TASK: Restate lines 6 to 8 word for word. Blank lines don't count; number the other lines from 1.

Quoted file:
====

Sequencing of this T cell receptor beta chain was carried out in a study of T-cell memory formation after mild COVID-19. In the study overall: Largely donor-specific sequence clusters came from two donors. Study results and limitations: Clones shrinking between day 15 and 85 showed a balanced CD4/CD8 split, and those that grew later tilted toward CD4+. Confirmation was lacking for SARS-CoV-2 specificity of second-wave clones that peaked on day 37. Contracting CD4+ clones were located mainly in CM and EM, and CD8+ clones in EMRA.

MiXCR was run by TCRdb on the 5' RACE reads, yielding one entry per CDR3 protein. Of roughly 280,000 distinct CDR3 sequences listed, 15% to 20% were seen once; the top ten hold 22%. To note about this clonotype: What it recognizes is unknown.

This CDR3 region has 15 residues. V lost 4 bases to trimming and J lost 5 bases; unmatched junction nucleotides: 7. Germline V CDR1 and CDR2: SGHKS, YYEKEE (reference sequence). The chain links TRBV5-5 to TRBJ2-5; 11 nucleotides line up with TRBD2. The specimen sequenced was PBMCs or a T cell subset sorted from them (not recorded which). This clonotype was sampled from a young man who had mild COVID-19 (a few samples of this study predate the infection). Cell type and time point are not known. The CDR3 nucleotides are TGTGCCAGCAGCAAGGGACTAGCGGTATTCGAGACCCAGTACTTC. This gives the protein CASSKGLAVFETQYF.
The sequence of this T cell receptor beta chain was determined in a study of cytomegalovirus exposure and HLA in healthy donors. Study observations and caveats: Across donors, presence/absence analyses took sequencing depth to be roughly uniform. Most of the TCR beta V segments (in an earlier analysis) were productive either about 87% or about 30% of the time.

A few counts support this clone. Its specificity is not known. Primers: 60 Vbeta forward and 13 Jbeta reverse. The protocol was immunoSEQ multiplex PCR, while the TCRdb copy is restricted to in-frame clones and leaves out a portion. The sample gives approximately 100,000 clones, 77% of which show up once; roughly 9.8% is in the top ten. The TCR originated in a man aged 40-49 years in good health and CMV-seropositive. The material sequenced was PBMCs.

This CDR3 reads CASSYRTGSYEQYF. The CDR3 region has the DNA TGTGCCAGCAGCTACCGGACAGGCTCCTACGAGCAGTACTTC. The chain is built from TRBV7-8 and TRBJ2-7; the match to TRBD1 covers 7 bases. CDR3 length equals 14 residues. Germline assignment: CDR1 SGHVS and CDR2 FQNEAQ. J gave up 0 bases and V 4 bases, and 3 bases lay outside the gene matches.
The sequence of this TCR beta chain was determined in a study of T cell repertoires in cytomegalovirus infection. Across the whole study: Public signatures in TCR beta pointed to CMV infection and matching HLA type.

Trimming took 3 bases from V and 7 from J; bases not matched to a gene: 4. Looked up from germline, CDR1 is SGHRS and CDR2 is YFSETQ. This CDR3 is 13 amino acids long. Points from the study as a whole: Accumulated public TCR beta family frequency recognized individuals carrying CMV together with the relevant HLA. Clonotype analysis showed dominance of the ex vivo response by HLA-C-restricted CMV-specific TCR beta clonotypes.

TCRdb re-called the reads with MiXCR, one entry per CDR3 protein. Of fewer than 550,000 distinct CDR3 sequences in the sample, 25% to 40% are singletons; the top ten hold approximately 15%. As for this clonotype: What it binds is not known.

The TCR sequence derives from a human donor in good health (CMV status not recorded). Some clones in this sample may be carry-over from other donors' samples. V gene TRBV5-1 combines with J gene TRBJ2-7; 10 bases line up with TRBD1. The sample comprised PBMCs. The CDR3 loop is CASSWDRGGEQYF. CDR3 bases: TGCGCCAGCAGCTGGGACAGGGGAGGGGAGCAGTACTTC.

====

This CDR3 reads CASSYRTGSYEQYF. The CDR3 region has the DNA TGTGCCAGCAGCTACCGGACAGGCTCCTACGAGCAGTACTTC. The chain is built from TRBV7-8 and TRBJ2-7; the match to TRBD1 covers 7 bases. CDR3 length equals 14 residues. Germline assignment: CDR1 SGHVS and CDR2 FQNEAQ. J gave up 0 bases and V 4 bases, and 3 bases lay outside the gene matches.
The sequence of this TCR beta chain was determined in a study of T cell repertoires in cytomegalovirus infection. Across the whole study: Public signatures in TCR beta pointed to CMV infection and matching HLA type.

Trimming took 3 bases from V and 7 from J; bases not matched to a gene: 4. Looked up from germline, CDR1 is SGHRS and CDR2 is YFSETQ. This CDR3 is 13 amino acids long. Points from the study as a whole: Accumulated public TCR beta family frequency recognized individuals carrying CMV together with the relevant HLA. Clonotype analysis showed dominance of the ex vivo response by HLA-C-restricted CMV-specific TCR beta clonotypes.